Median (P5, P95)

Median (P5, P95)

p-valuea

Median (P5, P95)

Median (P5, P95)

p-valuea

Energy, kcal

1717 (1341, 2305)

1685 (1324, 2311)

0.303

1842 (1439, 2481)

1804 (1399, 2534)

0.145

Protein, g

76.21 (48.44, 140.43)

74.06 (48.55, 123.12)

0.114

78.13 (51.20, 159.01)

77.76 (46.15, 147.06)

0.457

Carbohydrate, g

210.86 (148.84, 294.28)

206.11 (137.49, 298.00)

0.192

227.21 (153.79, 318.42)

216.21 (152.96, 315.16)

0.023

Fat, g

66.35 (41.96, 96.56)

64.95 (41.68, 101.23)

0.866

68.8 (45.41, 105.48)

70.14 (44.88, 106.76)

0.850

Vitamin A, mg RE

978.12 (361.47, 1889.26)

866.68 (339.83, 1894.77)

0.002

1024.53 (381.12, 1977.13)

1032.63 (318.73, 2187.71)

0.832

Vitamin C, mg

50.74 (15.65, 169.58)

34.72 (4.67, 136.26)

<0.001

50.43 (13.15, 155.90)

33.99 (3.43, 150.52)

<0.001

Thiamin, mg

0.91 (0.51, 1.69)

0.73 (0.33, 1.80)

<0.001

0.92 (0.50, 1.67)

0.68 (0.35, 1.70)

<0.001

Riboflavin, mg

1.30 (0.77, 2.44)

1.17 (0.56, 2.92)

<0.001

1.29 (0.75, 2.49)

1.09 (0.58, 2.29)

<0.001

Niacin, mg

13.46 (7.46, 22.79)

11.32 (6.05, 23.26)

<0.001

14.10 (7.91, 25.88)

12.54 (6.80, 27.28)

<0.001

Sodium, mg

1824.83 (875.06, 3335.37)

1881.77 (930.79, 3666.17)

0.292

2030.10 (1011.56, 3809.62)

2104.22 (1057.52, 3619.97)

0.822

Calcium, mg

606.67 (329.92, 1088.71)

485.06 (237.27, 1152.42)

<0.001

591.13 (312.85, 1091.59)

496.45 (212.89, 980.32)

<0.001

Iron, mg

17.58 (9.97, 33.21)

15.70 (8.24, 32.53)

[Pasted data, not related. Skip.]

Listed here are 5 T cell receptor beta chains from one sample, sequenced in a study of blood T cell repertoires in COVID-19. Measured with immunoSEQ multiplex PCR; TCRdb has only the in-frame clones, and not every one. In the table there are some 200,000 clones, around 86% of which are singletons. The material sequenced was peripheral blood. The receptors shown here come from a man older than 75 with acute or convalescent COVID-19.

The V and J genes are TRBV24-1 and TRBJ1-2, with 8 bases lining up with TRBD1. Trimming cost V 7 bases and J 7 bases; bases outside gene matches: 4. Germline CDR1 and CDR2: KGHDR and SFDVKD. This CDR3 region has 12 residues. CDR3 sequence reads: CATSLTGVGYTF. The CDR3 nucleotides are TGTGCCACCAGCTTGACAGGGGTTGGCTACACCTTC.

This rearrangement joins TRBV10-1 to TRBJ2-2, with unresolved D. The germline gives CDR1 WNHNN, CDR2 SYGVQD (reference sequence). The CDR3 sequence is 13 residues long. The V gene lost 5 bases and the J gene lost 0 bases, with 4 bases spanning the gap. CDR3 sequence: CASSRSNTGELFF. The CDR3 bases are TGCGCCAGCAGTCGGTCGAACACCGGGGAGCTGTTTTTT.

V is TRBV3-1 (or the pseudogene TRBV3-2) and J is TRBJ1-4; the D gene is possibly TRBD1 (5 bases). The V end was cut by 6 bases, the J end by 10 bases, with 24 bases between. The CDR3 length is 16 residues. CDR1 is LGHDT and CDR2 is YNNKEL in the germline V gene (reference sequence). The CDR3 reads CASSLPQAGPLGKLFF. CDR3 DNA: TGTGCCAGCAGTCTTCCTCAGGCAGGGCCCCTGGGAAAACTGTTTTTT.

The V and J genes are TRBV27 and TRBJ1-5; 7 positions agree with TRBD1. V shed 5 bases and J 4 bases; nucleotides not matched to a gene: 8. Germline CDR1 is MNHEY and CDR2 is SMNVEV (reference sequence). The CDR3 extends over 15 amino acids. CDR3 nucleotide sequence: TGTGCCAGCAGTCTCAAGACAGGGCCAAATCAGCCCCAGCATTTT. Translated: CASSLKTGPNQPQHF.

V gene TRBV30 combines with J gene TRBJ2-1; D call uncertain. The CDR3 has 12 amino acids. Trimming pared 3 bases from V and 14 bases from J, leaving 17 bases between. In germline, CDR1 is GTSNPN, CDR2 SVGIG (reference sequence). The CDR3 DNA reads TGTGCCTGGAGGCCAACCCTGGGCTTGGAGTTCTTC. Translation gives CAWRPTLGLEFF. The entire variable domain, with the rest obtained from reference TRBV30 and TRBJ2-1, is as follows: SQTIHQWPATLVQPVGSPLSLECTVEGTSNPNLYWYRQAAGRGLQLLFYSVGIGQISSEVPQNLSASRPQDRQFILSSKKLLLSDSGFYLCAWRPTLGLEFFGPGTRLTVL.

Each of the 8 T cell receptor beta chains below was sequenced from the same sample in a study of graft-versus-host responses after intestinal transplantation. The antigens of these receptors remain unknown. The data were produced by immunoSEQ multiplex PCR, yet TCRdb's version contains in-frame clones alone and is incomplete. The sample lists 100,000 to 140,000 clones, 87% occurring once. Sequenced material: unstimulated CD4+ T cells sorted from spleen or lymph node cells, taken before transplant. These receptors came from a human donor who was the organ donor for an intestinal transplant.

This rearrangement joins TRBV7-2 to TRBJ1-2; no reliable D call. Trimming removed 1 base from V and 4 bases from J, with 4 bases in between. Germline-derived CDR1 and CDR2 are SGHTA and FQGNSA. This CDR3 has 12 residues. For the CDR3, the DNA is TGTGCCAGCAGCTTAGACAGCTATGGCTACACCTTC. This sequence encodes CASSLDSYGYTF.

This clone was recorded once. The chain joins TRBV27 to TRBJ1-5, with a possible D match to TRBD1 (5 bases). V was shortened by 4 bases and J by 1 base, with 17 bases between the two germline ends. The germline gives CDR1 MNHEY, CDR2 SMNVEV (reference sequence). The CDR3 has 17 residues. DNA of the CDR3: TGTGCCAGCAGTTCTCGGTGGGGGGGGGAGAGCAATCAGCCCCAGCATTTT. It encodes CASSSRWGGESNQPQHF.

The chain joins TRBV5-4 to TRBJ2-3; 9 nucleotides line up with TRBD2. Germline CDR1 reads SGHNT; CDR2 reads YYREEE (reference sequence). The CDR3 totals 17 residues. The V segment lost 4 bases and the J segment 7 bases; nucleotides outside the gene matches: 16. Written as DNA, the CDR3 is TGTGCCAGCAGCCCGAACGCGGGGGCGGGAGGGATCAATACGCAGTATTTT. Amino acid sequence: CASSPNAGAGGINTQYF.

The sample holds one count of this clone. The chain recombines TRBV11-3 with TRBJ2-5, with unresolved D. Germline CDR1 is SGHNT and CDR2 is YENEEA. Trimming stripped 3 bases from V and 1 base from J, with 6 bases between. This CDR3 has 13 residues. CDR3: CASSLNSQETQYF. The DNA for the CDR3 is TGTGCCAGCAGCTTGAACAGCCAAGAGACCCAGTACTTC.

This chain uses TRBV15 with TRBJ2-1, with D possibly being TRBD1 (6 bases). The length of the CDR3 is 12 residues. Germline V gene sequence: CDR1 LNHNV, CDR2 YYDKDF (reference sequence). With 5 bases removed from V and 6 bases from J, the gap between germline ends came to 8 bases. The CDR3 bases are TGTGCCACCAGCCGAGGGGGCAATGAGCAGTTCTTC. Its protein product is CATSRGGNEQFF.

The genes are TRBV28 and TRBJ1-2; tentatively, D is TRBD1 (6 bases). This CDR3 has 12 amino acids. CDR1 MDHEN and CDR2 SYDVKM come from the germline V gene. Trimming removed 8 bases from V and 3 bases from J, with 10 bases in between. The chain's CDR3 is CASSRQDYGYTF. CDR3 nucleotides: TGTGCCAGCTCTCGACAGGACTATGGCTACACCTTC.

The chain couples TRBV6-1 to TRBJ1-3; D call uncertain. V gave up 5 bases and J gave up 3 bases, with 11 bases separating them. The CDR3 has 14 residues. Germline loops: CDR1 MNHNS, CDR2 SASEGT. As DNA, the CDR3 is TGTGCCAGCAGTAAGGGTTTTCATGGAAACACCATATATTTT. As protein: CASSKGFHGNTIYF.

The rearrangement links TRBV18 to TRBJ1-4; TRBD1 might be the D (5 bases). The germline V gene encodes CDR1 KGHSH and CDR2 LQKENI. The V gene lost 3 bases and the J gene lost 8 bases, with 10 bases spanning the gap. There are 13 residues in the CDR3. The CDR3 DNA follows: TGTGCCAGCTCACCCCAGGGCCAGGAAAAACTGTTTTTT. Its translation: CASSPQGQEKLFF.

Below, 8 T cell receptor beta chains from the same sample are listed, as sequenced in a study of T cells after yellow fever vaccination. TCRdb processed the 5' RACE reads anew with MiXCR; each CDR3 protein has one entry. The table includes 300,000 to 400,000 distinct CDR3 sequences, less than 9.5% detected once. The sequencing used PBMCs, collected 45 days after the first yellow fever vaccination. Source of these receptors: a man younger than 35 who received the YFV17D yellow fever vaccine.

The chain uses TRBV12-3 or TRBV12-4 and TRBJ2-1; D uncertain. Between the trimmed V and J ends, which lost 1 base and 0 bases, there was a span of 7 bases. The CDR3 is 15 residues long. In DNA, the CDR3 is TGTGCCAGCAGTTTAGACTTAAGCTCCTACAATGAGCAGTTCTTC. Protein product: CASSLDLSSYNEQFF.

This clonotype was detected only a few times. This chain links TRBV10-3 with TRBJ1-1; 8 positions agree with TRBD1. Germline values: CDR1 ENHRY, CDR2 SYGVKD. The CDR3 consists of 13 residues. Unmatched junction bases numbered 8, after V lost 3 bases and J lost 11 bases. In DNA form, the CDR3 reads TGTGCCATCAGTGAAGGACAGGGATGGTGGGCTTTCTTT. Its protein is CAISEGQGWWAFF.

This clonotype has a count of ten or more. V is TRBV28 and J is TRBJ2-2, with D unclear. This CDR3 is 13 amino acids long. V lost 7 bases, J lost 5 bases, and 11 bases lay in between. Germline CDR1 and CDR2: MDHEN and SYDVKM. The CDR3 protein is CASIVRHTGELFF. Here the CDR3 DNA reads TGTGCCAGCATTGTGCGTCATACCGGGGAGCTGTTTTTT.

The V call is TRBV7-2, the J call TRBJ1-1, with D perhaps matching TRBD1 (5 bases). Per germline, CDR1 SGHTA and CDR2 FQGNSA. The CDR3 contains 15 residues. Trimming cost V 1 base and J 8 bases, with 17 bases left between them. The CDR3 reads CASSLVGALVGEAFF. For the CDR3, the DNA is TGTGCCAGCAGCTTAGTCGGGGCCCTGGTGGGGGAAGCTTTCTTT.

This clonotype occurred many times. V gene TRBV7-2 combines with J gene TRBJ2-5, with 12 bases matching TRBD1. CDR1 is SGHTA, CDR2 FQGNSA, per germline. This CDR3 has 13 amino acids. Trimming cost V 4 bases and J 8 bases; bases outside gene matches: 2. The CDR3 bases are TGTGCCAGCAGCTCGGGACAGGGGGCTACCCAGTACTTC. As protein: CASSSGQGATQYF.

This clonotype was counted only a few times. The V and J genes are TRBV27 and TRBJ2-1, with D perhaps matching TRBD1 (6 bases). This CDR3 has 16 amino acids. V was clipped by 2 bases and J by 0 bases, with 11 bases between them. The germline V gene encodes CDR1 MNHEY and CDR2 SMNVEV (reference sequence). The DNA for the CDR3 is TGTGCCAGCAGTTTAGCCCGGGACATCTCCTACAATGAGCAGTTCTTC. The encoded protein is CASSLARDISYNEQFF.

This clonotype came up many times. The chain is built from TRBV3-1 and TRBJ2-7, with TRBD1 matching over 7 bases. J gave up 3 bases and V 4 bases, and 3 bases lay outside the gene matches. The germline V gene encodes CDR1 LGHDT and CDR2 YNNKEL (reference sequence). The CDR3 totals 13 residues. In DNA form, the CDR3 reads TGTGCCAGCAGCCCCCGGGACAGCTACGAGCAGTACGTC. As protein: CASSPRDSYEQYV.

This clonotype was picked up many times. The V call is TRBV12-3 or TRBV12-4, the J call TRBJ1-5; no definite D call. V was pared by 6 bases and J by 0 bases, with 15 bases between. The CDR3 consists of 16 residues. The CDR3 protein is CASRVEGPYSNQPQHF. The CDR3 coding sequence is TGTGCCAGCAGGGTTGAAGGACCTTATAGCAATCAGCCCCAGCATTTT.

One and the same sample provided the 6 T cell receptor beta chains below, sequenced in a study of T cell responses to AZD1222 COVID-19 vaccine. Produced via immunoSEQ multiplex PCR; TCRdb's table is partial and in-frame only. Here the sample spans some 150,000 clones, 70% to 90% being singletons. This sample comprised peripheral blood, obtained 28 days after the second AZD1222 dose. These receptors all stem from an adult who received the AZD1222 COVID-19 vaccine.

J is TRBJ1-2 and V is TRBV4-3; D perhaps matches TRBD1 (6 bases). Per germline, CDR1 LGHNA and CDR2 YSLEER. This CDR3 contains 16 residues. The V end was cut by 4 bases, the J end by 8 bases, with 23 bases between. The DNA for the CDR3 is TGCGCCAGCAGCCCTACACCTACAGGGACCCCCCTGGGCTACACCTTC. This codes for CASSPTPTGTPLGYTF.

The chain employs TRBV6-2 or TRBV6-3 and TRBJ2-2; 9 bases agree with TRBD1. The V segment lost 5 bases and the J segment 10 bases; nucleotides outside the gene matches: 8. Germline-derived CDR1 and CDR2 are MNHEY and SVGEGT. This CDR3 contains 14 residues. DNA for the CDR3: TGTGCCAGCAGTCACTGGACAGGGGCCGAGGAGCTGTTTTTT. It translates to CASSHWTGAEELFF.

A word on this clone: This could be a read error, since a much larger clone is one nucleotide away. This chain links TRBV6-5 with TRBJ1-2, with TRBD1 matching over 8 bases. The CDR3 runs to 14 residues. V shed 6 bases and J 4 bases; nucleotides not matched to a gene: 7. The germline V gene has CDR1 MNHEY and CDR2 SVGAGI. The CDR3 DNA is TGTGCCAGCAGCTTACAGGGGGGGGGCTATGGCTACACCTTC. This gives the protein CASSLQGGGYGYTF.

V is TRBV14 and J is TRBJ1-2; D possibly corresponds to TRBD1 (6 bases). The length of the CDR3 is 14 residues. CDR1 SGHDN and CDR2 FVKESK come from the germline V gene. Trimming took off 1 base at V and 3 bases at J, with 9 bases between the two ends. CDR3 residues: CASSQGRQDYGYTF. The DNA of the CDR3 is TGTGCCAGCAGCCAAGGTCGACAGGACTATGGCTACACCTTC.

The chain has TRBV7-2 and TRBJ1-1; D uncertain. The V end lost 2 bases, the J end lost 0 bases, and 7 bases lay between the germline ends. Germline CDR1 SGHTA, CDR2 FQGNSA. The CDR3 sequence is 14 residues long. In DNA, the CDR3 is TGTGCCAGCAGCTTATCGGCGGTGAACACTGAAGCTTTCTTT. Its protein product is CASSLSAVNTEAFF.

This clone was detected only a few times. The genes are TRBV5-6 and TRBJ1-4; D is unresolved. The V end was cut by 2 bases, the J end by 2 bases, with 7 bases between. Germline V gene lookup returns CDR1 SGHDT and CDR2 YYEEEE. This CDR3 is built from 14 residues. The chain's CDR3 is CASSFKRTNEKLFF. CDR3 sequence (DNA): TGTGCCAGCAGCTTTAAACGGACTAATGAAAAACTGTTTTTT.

<0.001

20.42 (10.29, 38.31)

18.96 (8.73, 37.18)

0.047

Phosphorus, mg

1230.50 (638.37, 2057.25)

1093.03 (495.73, 1916.28)

<0.001

1242.43 (640.27, 2063.06)

1161.45 (482.4, 2162.81)

0.026

Vitamin D, μg

0.16 (0, 4.31)

0.08 (0, 3.96)

0.785

0 (0, 3.91)

0 (0, 5.77)

0.979

a based on Mann–Whitney test

Table 4

Distribution of RNI achievements among malted drink consumers and non-consumers according to gender

 

Boys

Girls

Variables

RNI

Malted drink consumers

Malted drink non-consumers

RNI

Malted drink consumers

Malted drink non-consumers

RNI achievement, n (%)

RNI achievement, n (%)

RNI achievement, n (%)

RNI achievement, n (%)

<80

80–100

<80

80–100

<80

80–100

<80

80–100

Energy, Kcal

 6–9 years old

1780

19 (4.9)

372 (95.1)

6 (5.3)

107 (94.7)

1590

16 (3.1)

492 (96.9)

6 (3.0)

196 (97.0)

 10–12 years old

2180

70 (27.0)

189 (73.0)

20 (21.5)

73 (78.5)

1990

89 (24.7)

271 (75.3)

2 (1.4)

137 (98.6)

Protein, g

          

 6–9 years old

32

0

391 (100.0)

0

113 (100.0)

32

0

508 (100.0)

0

202 (100.0)

 10–12 years old

45